1.

Maximize the potential clinical and commercial success of Medicenna’s drug candidates by pursuing development programs based on sound scientific rationale for multiple disease indications where there are significant unmet clinical needs. In the near-term, Medicenna’s focus will be to complete a partnership transaction for MDNA55 as well advance MDNA11 through the Phase 1/2 ABILITY study;

 

2.

Developing next generation Superkines from the BiSKITTM platform for future partnerships, collaborations or clinical development;

 

3.

Optimize the therapeutic potential of Medicenna’s drug candidates by selecting sub-populations of patients who stand an improved chance of responding to treatment and employing the latest technologies and strategies for optimizing drug delivery, refining treatment schedules and dosing regimens and selecting appropriate combination strategies;

 

4.

Establish collaborations and relationships with leading scientific and clinical centres to effectively maximize the success of Medicenna’s drug development programs; and

 

5.

Assess strategic alliances with select pharmaceutical and/or biotechnology companies where such alliances may enable successful development and commercialization of Medicenna’s drug candidates while maximizing its return on investment. Medicenna may conduct transactions with established strategic partners on a regional or worldwide basis to accelerate product development, improve Medicenna’s marketing strength and enhance its capability of bringing products to the markets worldwide.

 

Medicenna will continue to seek sources of non-dilutive funding as well as additional funds through equity financings and/or through collaborative arrangements with pharmaceutical and/or biotechnology companies for any of Medicenna’s products and technologies under development. Cash resources are carefully managed and focused on priority programs and initiatives. Accordingly, some initiatives may not be pursued or advanced in the near term as a prudent measure to preserve cash.

 

Regulatory Process

 

Government authorities in the United States, including federal, state, and local authorities, and in other countries, extensively regulate, among other things, the manufacturing, research and clinical development, marketing, labeling and packaging, storage, distribution, post-approval monitoring and reporting, advertising and promotion, and export and import of biological products, such as those Medicenna is developing. The process of obtaining regulatory approvals and the subsequent compliance with appropriate federal, state, local, and foreign statutes and regulations require the expenditure of substantial time and financial resources.

 

Securing final regulatory approval for the manufacture and sale of biological products in the United States, Europe, Canada and other commercial territories, is a long and costly process that is controlled by that particular territory’s regulatory agency. The regulatory agency in the United States is the FDA, in Canada it is Health Canada, and in Europe it is the EMA. Other regulatory agencies have similar regulatory approval processes, but each regulatory agency has its own approval processes. Approval in the United States, Canada or Europe does not assure approval by other regulatory agencies, although often test results from one country may be used in applications for regulatory approval in another country.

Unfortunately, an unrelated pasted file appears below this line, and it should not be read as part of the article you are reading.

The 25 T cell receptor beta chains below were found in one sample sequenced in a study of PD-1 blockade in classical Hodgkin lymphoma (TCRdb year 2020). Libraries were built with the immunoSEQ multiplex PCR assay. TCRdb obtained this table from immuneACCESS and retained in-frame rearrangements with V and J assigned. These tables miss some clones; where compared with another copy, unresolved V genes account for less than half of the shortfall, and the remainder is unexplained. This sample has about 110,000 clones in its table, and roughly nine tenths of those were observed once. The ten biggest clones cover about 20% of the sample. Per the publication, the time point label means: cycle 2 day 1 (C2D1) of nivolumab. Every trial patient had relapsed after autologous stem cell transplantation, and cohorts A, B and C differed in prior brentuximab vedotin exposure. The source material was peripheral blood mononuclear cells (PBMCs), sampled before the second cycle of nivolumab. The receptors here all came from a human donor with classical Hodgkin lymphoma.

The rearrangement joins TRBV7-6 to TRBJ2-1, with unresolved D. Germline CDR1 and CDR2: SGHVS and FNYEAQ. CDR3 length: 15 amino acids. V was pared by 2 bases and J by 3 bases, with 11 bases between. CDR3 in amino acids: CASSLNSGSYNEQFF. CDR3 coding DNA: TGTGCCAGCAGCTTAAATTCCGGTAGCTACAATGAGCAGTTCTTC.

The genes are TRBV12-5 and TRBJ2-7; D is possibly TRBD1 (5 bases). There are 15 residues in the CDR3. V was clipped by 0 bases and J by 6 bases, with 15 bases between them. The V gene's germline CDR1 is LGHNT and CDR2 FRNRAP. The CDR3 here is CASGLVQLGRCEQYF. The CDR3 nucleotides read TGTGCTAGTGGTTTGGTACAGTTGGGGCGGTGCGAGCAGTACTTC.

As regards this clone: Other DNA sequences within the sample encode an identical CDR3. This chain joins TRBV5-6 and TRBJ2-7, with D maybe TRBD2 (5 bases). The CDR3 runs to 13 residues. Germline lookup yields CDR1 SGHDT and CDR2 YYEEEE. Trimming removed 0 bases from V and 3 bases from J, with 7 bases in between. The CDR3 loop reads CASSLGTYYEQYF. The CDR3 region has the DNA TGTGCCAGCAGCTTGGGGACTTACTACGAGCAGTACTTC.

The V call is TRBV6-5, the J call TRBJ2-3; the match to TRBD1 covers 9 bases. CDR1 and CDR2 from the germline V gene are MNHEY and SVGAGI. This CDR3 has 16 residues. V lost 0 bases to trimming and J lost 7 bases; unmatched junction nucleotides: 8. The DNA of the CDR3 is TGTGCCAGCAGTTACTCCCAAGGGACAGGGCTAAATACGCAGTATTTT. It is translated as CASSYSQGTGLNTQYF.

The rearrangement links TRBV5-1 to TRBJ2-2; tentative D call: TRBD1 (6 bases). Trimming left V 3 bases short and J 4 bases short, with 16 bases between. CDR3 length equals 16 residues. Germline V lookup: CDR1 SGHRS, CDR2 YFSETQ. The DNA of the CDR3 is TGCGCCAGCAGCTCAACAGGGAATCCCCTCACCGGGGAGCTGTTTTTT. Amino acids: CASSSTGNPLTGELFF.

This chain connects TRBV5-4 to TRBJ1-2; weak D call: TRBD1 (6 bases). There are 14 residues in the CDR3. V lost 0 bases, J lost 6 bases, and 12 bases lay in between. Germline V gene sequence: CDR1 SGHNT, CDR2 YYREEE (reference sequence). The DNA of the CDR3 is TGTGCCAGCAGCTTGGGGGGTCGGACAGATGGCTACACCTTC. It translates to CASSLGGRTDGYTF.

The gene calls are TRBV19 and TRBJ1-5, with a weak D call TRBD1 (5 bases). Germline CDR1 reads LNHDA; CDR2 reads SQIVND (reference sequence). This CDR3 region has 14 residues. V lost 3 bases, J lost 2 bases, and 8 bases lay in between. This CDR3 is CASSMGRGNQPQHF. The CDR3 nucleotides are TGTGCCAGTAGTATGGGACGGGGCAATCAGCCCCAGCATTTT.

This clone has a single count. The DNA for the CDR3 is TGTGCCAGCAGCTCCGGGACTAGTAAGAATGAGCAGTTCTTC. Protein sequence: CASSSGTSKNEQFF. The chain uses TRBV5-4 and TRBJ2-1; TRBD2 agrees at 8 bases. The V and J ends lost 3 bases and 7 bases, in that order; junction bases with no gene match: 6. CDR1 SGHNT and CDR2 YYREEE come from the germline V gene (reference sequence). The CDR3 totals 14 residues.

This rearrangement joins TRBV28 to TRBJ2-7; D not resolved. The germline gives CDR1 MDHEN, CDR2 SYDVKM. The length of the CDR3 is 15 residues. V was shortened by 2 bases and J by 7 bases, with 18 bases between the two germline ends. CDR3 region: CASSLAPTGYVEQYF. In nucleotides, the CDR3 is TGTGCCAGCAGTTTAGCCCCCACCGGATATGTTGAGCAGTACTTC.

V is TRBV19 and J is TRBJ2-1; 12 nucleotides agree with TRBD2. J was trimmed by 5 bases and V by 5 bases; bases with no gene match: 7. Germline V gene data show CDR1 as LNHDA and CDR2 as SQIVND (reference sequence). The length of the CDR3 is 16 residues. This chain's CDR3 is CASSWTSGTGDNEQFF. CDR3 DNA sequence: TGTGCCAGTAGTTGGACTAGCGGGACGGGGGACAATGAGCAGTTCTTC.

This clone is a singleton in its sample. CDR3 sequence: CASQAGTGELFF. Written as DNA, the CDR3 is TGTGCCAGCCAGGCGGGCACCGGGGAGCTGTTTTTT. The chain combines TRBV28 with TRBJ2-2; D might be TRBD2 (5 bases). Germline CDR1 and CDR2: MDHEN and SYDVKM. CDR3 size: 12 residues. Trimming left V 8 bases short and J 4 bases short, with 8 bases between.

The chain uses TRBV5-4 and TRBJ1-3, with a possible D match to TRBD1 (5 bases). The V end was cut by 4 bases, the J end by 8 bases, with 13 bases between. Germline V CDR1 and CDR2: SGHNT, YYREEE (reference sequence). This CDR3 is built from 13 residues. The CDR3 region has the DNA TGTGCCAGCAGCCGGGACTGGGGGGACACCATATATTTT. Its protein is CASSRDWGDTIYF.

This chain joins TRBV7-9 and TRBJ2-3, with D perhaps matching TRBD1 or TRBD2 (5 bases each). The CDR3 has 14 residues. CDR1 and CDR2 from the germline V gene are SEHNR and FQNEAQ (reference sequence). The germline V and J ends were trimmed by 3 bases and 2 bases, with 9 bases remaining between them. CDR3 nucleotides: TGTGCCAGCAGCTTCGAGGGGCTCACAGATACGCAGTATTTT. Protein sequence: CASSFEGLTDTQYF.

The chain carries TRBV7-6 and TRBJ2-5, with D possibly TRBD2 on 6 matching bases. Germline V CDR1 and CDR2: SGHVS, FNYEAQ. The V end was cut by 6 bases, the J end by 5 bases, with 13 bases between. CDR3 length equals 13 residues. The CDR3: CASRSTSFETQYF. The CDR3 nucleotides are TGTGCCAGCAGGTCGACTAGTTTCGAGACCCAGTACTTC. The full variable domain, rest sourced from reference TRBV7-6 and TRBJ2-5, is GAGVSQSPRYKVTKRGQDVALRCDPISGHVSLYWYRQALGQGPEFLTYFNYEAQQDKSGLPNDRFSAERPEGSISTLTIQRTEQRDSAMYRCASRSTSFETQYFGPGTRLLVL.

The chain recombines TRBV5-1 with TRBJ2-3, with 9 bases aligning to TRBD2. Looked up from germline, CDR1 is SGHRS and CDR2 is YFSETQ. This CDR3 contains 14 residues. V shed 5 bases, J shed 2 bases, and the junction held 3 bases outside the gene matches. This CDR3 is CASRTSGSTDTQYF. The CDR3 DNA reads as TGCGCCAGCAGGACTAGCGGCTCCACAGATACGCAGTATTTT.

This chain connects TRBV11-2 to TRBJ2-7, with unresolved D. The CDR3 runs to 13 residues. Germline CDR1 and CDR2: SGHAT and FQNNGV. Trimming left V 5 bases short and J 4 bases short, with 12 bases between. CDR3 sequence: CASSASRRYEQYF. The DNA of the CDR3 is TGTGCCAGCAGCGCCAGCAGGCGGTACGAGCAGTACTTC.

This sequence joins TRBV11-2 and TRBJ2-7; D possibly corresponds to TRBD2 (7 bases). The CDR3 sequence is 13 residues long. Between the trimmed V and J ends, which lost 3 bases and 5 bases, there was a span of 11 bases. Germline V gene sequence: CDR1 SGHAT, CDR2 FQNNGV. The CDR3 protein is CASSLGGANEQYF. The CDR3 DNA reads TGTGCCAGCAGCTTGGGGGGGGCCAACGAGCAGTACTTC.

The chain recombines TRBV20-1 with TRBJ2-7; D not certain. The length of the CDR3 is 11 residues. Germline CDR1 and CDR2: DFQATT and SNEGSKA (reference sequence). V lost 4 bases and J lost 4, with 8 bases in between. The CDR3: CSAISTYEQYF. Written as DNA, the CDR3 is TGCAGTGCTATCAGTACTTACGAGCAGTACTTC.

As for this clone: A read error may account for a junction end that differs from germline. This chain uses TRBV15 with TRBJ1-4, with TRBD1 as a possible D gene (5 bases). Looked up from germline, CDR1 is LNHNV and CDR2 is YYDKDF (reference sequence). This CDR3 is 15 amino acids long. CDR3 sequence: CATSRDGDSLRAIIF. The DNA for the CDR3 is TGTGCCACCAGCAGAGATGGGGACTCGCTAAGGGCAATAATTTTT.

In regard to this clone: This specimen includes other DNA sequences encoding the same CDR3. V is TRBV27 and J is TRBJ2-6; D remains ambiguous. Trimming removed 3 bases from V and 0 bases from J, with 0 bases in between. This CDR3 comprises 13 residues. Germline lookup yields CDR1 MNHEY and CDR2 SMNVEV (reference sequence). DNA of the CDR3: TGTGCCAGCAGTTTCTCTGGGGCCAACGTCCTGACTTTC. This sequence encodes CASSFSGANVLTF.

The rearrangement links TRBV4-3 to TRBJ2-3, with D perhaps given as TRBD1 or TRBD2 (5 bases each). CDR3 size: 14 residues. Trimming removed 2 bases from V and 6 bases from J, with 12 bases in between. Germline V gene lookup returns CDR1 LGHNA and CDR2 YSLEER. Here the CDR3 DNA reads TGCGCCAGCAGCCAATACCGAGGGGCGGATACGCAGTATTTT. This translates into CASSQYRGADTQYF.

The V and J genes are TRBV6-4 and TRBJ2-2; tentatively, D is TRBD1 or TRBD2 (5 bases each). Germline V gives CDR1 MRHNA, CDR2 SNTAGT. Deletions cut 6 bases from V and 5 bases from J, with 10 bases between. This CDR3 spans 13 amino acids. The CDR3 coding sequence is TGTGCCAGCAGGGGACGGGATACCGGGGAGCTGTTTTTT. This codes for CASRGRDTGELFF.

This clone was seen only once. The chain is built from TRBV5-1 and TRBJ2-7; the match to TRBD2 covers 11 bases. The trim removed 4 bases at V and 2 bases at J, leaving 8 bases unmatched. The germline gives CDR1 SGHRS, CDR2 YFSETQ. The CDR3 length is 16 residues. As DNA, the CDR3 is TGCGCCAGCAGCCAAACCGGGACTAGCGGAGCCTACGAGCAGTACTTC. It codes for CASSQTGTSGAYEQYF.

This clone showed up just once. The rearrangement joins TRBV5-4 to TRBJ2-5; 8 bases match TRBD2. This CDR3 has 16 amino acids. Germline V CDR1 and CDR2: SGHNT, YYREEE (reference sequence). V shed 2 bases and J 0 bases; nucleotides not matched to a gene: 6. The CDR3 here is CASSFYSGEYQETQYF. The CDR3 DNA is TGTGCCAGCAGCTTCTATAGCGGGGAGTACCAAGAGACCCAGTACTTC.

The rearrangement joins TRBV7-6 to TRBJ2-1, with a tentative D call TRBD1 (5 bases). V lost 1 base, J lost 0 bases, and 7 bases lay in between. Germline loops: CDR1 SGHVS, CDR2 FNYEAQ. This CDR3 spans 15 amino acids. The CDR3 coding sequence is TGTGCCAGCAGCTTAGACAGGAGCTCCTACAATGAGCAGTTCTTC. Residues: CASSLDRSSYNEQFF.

None of Medicenna’s products have been completely developed or tested and, therefore, Medicenna is not yet in a position to seek regulatory approval to market any of Medicenna’s products. The time required to obtain approval by such regulatory authorities is unpredictable but typically takes many years following the commencement of preclinical studies and clinical trials and will require significant additional capital.

 

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United States Government Regulation

 

In the United States, the FDA regulates drugs under the Federal Food, Drug, and Cosmetic Act (“FDCA”), and its implementing regulations, and biologics under the FDCA and the Public Health Service Act (“PHSA”), and its implementing regulations. FDA approval is required before any new unapproved drug or biologic or dosage form, including a new use of a previously approved drug, can be marketed in the United States. Drugs and biologics are also subject to other federal, state, and local statutes and regulations. If Medicenna fails to comply with applicable FDA or other requirements at any time during the product development process, clinical testing, the approval process or after approval, Medicenna may become subject to administrative or judicial sanctions. These sanctions could include the FDA’s refusal to approve pending applications, license suspension or revocation, withdrawal of an approval, warning letters, product recalls, product seizures, total or partial suspension of production or distribution, civil monetary penalties or criminal prosecution. Any FDA enforcement action could have a material adverse effect on Medicenna.